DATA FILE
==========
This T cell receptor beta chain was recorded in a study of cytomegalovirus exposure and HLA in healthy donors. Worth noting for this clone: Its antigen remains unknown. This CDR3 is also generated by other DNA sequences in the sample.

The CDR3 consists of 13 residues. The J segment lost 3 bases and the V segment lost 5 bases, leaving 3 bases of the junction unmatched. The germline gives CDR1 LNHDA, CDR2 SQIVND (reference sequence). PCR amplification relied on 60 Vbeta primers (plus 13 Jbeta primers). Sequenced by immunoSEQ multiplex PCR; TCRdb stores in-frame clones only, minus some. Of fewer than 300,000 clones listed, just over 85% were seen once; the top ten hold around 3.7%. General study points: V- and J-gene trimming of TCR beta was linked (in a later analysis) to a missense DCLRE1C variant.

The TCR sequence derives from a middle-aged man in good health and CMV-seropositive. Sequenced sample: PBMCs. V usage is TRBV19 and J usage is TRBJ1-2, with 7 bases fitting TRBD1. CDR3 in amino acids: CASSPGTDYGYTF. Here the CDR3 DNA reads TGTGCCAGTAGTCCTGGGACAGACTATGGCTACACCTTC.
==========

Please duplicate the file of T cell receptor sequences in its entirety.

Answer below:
This T cell receptor beta chain was recorded in a study of cytomegalovirus exposure and HLA in healthy donors. Worth noting for this clone: Its antigen remains unknown. This CDR3 is also generated by other DNA sequences in the sample.

The CDR3 consists of 13 residues. The J segment lost 3 bases and the V segment lost 5 bases, leaving 3 bases of the junction unmatched. The germline gives CDR1 LNHDA, CDR2 SQIVND (reference sequence). PCR amplification relied on 60 Vbeta primers (plus 13 Jbeta primers). Sequenced by immunoSEQ multiplex PCR; TCRdb stores in-frame clones only, minus some. Of fewer than 300,000 clones listed, just over 85% were seen once; the top ten hold around 3.7%. General study points: V- and J-gene trimming of TCR beta was linked (in a later analysis) to a missense DCLRE1C variant.

The TCR sequence derives from a middle-aged man in good health and CMV-seropositive. Sequenced sample: PBMCs. V usage is TRBV19 and J usage is TRBJ1-2, with 7 bases fitting TRBD1. CDR3 in amino acids: CASSPGTDYGYTF. Here the CDR3 DNA reads TGTGCCAGTAGTCCTGGGACAGACTATGGCTACACCTTC.